Though my kinfolk are good people, one and all, I can’t think of any who changed the course of history or contributed to any major artistic achievement. But my journalist-colleague Lisa Reswick has legitimate bragging rights about an aunt who helped nurture the French film industry of the Sixties. And it’s partly thanks to that aunt, Helen Scott, that the great Bonnie and Clyde got made.
Let’s start at the beginning. Helen Scott, though New York-born in 1915, was raised in Paris, where her father served as a correspondent for the Associated Press. To the end of her days, it was her flawless knowledge of the French language, along with her feisty personality, that made all the difference. Her 1987 obit in the New York Times fills in details of her early professional life as a political journalist: “During World War II, Mrs. Scott broadcast for the Free French from Brazzaville, the Congo. After the war, she served as press attaché for Chief Justice Robert Jackson at the Nuremberg Trials of German war criminals. Later, she became a senior editor at the United Nations.” Throughout these experiences she displayed the deep sympathy for the underdog that had once led her (back in the economically dismal 1930s) to work as a Communist organizer.
In the McCarthy era, her past political leanings threatened her livelihood. But a New York-based job at the French Film Office proved her salvation. Through her position she became involved with many of the leading lights of the French New Wave. In 1959 she came to know young French filmmaker François Truffaut, who was visiting the U.S. in conjunction with the release of his first directorial feature, The 400 Blows. The two became close friends and colleagues, exchanging heartfelt letters for many years. When in 1966 he shot an English-language film adaptation of Ray Bradbury’s Fahrenheit 451, she served as an uncredited assistant. She was also the interpreter during the 1962 interviews between Truffaut and Alfred Hitchcock that were later turned into a classic film book.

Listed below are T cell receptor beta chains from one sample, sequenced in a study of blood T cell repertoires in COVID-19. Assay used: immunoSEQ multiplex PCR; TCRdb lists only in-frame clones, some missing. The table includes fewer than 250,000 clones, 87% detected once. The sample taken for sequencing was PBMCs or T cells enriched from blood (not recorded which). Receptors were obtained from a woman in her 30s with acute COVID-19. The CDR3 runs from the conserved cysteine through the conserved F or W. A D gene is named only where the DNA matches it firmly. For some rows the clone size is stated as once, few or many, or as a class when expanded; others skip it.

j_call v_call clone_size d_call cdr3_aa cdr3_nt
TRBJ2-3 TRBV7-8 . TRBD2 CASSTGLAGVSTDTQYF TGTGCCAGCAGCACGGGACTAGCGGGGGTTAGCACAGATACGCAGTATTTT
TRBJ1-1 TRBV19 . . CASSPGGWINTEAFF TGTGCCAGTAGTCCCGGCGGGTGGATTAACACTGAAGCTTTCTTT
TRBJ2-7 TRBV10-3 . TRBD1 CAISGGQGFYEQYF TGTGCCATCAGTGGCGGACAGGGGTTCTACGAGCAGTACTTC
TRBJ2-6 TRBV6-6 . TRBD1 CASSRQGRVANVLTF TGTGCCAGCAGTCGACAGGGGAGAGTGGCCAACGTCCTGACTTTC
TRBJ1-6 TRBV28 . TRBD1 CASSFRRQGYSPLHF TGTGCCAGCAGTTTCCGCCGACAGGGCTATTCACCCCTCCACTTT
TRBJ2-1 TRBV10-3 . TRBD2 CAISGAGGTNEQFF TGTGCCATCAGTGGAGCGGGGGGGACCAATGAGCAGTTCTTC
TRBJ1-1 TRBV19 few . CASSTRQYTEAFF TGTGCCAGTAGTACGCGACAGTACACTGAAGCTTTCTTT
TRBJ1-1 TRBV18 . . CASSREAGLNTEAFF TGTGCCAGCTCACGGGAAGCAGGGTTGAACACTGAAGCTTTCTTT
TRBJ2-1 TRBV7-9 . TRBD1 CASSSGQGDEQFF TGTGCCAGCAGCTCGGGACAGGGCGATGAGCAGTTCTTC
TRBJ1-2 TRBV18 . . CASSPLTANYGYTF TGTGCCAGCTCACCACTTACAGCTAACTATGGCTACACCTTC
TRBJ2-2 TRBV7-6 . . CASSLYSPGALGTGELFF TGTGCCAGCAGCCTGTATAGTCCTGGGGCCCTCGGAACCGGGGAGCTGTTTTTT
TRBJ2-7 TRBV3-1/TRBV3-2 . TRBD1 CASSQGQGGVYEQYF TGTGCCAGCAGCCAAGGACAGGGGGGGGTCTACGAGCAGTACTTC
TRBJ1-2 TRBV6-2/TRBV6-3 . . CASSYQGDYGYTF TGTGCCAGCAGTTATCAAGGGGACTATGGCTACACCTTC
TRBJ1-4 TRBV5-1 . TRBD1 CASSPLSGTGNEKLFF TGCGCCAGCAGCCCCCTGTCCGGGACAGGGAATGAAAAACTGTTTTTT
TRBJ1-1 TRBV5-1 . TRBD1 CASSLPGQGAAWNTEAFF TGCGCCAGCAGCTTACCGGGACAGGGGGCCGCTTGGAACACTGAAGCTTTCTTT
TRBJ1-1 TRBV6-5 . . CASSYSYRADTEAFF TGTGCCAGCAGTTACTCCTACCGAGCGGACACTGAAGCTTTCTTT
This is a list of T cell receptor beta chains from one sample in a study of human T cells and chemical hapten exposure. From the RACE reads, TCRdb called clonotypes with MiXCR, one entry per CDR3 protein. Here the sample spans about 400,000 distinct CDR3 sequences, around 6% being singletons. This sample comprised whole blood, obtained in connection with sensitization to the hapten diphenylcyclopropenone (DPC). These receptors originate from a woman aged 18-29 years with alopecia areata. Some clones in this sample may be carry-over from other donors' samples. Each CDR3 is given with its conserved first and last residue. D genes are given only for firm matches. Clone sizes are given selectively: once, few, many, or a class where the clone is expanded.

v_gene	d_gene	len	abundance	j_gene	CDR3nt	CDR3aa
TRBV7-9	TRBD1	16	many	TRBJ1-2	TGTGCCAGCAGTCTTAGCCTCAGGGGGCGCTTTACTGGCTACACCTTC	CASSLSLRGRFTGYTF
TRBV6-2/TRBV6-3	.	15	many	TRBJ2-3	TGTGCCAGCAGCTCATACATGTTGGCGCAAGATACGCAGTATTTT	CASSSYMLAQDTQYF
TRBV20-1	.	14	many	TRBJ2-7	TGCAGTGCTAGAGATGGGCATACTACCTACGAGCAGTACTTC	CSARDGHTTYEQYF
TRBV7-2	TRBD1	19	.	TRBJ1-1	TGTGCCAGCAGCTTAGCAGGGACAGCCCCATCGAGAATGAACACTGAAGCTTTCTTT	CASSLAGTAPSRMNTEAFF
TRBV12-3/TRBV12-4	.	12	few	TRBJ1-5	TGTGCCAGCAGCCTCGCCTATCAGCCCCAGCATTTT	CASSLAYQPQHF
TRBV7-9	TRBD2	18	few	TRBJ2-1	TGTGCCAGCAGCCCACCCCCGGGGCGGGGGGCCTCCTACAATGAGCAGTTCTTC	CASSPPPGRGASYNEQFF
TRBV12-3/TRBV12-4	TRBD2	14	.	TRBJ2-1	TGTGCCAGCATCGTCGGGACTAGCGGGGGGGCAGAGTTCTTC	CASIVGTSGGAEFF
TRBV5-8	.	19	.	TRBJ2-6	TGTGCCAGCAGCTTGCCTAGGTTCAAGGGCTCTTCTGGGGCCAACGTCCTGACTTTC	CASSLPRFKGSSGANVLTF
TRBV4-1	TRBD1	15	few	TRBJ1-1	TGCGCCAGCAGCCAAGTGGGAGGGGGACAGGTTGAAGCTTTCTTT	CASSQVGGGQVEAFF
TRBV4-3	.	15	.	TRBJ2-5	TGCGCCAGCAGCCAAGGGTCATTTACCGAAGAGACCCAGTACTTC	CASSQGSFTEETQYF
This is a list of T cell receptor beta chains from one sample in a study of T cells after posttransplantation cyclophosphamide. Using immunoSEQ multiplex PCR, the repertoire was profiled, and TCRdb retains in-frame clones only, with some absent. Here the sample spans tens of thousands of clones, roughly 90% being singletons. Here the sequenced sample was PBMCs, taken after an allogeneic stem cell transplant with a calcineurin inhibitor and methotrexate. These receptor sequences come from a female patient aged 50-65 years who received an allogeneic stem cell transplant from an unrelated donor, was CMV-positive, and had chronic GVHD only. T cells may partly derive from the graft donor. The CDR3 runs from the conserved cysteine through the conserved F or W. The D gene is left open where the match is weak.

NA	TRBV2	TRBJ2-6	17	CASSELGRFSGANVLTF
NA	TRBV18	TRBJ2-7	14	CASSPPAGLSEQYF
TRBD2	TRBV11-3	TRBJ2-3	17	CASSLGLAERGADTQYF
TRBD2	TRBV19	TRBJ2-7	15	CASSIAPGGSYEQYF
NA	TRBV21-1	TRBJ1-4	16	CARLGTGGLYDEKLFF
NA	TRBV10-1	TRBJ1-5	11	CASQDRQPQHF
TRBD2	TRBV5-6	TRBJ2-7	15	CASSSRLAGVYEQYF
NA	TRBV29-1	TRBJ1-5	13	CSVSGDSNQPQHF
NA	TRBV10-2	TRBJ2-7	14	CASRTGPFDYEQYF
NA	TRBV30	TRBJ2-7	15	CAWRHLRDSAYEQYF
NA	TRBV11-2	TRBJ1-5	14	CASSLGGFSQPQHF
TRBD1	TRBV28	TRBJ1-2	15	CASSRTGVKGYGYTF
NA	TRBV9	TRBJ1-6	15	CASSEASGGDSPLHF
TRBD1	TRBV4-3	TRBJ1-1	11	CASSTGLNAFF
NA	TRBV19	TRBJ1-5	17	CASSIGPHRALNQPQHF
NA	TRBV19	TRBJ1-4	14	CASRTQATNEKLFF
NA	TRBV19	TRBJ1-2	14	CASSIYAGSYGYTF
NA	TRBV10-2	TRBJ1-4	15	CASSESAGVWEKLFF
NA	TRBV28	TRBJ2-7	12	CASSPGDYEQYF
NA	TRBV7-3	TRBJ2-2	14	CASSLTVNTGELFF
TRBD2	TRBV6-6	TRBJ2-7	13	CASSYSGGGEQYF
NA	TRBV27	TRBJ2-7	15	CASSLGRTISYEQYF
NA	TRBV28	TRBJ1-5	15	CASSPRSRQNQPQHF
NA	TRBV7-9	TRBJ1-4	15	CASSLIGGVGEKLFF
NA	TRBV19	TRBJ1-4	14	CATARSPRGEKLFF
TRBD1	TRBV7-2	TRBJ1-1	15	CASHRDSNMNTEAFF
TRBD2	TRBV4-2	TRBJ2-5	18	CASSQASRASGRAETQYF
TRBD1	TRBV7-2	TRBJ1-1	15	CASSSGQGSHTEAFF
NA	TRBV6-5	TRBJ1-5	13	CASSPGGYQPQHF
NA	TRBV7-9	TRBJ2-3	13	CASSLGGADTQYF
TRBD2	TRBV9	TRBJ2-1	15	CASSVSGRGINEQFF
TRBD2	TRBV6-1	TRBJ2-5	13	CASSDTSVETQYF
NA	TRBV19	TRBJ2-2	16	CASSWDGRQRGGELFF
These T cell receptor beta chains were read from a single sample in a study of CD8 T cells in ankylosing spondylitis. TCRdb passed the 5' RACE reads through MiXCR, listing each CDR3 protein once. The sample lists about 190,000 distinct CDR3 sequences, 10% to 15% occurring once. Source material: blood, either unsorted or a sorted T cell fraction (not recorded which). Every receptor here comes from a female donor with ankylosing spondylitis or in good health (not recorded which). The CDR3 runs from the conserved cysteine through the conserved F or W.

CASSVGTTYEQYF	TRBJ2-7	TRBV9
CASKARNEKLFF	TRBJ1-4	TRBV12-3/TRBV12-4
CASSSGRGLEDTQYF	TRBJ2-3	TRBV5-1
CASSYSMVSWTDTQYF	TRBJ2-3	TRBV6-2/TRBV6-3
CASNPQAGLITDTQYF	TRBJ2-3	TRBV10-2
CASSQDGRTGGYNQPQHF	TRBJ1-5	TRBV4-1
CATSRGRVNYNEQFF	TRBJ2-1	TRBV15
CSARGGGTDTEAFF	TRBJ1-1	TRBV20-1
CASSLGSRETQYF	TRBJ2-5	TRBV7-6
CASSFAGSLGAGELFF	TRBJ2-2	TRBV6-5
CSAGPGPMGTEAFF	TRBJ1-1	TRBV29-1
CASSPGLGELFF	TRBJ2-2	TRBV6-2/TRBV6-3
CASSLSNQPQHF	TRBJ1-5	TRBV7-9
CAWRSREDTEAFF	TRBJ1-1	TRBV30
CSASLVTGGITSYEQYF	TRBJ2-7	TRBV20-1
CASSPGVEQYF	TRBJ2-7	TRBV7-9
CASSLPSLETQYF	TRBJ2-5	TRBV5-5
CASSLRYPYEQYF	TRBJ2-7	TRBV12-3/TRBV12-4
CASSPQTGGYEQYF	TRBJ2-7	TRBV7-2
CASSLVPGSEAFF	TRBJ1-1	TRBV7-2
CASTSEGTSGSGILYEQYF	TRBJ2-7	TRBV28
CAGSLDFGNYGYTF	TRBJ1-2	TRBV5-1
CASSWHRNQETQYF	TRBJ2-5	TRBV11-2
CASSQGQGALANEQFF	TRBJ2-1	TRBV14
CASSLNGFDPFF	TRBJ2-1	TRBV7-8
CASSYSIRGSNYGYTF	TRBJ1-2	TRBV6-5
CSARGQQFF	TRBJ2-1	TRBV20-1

The relationship between Truffaut and the much older Scott was explored by Lisa Reswick’s daughter, Lillie Fleshler, who used their correspondence as a springboard for her senior thesis in Cinema Production at Ithaca College. Her short film (which was screened as part of a Truffaut retrospective at the Cinémathèque Française in 2014) spotlights the letters, while also incorporating footage of an interview with Truffaut’s former wife, Madeleine Morgenstern. Morgenstern speaks with great affection of Helen and also of the man whom they both—in their way—deeply loved. The two women agreed that Truffaut was something of a brat, who “didn’t know what he wanted, wanted what he couldn’t have.” They both realized that he “needed love and acceptance from everybody, and especially women.” He was not, in other words, the ideal husband, and Helen felt the sadness of this realization, on Madeleine’s behalf.
Her own closeness to Truffaut led to an unexpected cinematic coup. Would-be screenwriter Robert Benton and his writing partner David Newman idolized Truffaut, and hoped to interest him in their original script, Bonnie and Clyde. It was Helen who helped them connect with Truffaut, who admired their work but had no time to pursue the project. Through Truffaut the screenplay made its way to Jean-Luc Godard, who was equally enthusiastic—and considered himself available. So Bonnie and Clyde could have been a French production. Of course, it ultimately wasn’t, but Helen Scott remains part of the history behind the Arthur Penn masterwork that turned Benton and Newman from screenwriting newbies into Hollywood insiders..